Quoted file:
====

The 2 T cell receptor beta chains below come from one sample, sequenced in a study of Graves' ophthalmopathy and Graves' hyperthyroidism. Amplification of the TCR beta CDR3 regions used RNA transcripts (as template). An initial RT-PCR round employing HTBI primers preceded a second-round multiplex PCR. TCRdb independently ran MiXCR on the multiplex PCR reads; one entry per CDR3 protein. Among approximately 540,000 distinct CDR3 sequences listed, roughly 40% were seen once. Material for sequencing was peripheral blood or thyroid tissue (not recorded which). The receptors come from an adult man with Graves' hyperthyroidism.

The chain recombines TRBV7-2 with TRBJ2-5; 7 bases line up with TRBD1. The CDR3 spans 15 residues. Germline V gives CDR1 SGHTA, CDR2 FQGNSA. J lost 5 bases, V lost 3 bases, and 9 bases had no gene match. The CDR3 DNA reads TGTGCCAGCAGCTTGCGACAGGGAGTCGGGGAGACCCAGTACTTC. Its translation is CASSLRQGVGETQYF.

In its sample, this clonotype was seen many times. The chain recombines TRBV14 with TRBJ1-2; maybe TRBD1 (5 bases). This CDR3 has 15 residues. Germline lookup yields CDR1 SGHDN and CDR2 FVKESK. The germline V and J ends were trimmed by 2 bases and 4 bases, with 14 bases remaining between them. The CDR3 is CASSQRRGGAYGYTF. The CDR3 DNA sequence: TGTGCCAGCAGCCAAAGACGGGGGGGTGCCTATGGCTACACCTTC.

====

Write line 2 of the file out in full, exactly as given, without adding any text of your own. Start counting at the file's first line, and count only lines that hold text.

The chain recombines TRBV7-2 with TRBJ2-5; 7 bases line up with TRBD1. The CDR3 spans 15 residues. Germline V gives CDR1 SGHTA, CDR2 FQGNSA. J lost 5 bases, V lost 3 bases, and 9 bases had no gene match. The CDR3 DNA reads TGTGCCAGCAGCTTGCGACAGGGAGTCGGGGAGACCCAGTACTTC. Its translation is CASSLRQGVGETQYF.